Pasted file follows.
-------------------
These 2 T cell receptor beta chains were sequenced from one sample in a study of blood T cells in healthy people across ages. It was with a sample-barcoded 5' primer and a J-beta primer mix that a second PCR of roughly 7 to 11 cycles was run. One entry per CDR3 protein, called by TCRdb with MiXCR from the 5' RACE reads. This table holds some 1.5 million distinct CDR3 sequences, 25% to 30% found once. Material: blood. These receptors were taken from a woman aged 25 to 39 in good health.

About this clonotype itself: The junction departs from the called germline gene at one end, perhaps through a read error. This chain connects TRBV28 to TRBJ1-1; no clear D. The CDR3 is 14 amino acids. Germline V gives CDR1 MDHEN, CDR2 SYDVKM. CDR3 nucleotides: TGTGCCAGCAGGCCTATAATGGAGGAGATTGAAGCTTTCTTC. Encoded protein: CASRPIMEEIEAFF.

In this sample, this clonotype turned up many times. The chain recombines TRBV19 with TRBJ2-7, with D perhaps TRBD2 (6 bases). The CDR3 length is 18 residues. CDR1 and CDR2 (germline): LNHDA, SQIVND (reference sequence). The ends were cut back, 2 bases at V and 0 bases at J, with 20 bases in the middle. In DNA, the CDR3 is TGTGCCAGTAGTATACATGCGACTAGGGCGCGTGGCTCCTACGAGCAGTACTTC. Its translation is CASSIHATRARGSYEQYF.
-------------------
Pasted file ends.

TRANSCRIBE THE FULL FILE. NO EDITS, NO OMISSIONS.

These 2 T cell receptor beta chains were sequenced from one sample in a study of blood T cells in healthy people across ages. It was with a sample-barcoded 5' primer and a J-beta primer mix that a second PCR of roughly 7 to 11 cycles was run. One entry per CDR3 protein, called by TCRdb with MiXCR from the 5' RACE reads. This table holds some 1.5 million distinct CDR3 sequences, 25% to 30% found once. Material: blood. These receptors were taken from a woman aged 25 to 39 in good health.

About this clonotype itself: The junction departs from the called germline gene at one end, perhaps through a read error. This chain connects TRBV28 to TRBJ1-1; no clear D. The CDR3 is 14 amino acids. Germline V gives CDR1 MDHEN, CDR2 SYDVKM. CDR3 nucleotides: TGTGCCAGCAGGCCTATAATGGAGGAGATTGAAGCTTTCTTC. Encoded protein: CASRPIMEEIEAFF.

In this sample, this clonotype turned up many times. The chain recombines TRBV19 with TRBJ2-7, with D perhaps TRBD2 (6 bases). The CDR3 length is 18 residues. CDR1 and CDR2 (germline): LNHDA, SQIVND (reference sequence). The ends were cut back, 2 bases at V and 0 bases at J, with 20 bases in the middle. In DNA, the CDR3 is TGTGCCAGTAGTATACATGCGACTAGGGCGCGTGGCTCCTACGAGCAGTACTTC. Its translation is CASSIHATRARGSYEQYF.